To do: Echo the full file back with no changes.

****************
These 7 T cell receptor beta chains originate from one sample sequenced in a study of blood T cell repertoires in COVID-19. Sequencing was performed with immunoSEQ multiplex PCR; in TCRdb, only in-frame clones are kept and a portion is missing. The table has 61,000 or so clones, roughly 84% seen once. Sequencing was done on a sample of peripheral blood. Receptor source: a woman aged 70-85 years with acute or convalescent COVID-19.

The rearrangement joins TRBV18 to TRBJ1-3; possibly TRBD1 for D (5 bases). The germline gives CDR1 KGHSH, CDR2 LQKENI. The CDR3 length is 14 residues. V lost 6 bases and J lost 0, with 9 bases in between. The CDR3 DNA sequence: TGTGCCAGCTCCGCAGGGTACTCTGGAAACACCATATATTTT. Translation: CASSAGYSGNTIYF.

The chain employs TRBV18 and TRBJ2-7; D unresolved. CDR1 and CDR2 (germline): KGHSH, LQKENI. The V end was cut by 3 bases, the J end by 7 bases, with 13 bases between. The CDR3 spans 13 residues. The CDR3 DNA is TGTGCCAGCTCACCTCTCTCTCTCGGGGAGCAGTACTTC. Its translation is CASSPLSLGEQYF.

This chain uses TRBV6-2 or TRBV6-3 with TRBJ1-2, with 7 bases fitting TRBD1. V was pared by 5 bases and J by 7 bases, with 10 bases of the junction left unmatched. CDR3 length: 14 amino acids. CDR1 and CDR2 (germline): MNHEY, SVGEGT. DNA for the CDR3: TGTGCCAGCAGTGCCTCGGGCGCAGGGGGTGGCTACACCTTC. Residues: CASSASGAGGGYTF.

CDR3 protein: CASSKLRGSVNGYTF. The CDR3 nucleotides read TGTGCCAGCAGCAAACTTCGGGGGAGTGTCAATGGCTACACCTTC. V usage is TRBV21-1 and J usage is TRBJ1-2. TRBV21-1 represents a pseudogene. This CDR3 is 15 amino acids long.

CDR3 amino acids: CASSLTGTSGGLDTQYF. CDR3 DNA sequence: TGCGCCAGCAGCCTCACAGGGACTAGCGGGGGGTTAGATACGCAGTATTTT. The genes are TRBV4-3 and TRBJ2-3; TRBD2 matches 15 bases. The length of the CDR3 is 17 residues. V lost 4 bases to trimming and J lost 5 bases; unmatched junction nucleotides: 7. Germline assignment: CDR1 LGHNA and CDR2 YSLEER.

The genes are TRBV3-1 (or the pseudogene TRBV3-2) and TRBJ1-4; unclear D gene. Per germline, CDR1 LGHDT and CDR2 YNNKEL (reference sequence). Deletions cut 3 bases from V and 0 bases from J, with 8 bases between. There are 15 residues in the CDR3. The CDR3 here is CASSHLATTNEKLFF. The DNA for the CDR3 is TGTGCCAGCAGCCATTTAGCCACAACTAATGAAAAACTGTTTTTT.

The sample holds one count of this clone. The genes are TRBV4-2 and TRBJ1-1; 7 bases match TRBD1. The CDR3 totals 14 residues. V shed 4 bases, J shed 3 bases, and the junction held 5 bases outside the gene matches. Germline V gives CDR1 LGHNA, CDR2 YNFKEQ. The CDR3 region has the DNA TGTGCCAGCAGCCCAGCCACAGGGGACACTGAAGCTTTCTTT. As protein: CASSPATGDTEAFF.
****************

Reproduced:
These 7 T cell receptor beta chains originate from one sample sequenced in a study of blood T cell repertoires in COVID-19. Sequencing was performed with immunoSEQ multiplex PCR; in TCRdb, only in-frame clones are kept and a portion is missing. The table has 61,000 or so clones, roughly 84% seen once. Sequencing was done on a sample of peripheral blood. Receptor source: a woman aged 70-85 years with acute or convalescent COVID-19.

The rearrangement joins TRBV18 to TRBJ1-3; possibly TRBD1 for D (5 bases). The germline gives CDR1 KGHSH, CDR2 LQKENI. The CDR3 length is 14 residues. V lost 6 bases and J lost 0, with 9 bases in between. The CDR3 DNA sequence: TGTGCCAGCTCCGCAGGGTACTCTGGAAACACCATATATTTT. Translation: CASSAGYSGNTIYF.

The chain employs TRBV18 and TRBJ2-7; D unresolved. CDR1 and CDR2 (germline): KGHSH, LQKENI. The V end was cut by 3 bases, the J end by 7 bases, with 13 bases between. The CDR3 spans 13 residues. The CDR3 DNA is TGTGCCAGCTCACCTCTCTCTCTCGGGGAGCAGTACTTC. Its translation is CASSPLSLGEQYF.

This chain uses TRBV6-2 or TRBV6-3 with TRBJ1-2, with 7 bases fitting TRBD1. V was pared by 5 bases and J by 7 bases, with 10 bases of the junction left unmatched. CDR3 length: 14 amino acids. CDR1 and CDR2 (germline): MNHEY, SVGEGT. DNA for the CDR3: TGTGCCAGCAGTGCCTCGGGCGCAGGGGGTGGCTACACCTTC. Residues: CASSASGAGGGYTF.

CDR3 protein: CASSKLRGSVNGYTF. The CDR3 nucleotides read TGTGCCAGCAGCAAACTTCGGGGGAGTGTCAATGGCTACACCTTC. V usage is TRBV21-1 and J usage is TRBJ1-2. TRBV21-1 represents a pseudogene. This CDR3 is 15 amino acids long.

CDR3 amino acids: CASSLTGTSGGLDTQYF. CDR3 DNA sequence: TGCGCCAGCAGCCTCACAGGGACTAGCGGGGGGTTAGATACGCAGTATTTT. The genes are TRBV4-3 and TRBJ2-3; TRBD2 matches 15 bases. The length of the CDR3 is 17 residues. V lost 4 bases to trimming and J lost 5 bases; unmatched junction nucleotides: 7. Germline assignment: CDR1 LGHNA and CDR2 YSLEER.

The genes are TRBV3-1 (or the pseudogene TRBV3-2) and TRBJ1-4; unclear D gene. Per germline, CDR1 LGHDT and CDR2 YNNKEL (reference sequence). Deletions cut 3 bases from V and 0 bases from J, with 8 bases between. There are 15 residues in the CDR3. The CDR3 here is CASSHLATTNEKLFF. The DNA for the CDR3 is TGTGCCAGCAGCCATTTAGCCACAACTAATGAAAAACTGTTTTTT.

The sample holds one count of this clone. The genes are TRBV4-2 and TRBJ1-1; 7 bases match TRBD1. The CDR3 totals 14 residues. V shed 4 bases, J shed 3 bases, and the junction held 5 bases outside the gene matches. Germline V gives CDR1 LGHNA, CDR2 YNFKEQ. The CDR3 region has the DNA TGTGCCAGCAGCCCAGCCACAGGGGACACTGAAGCTTTCTTT. As protein: CASSPATGDTEAFF.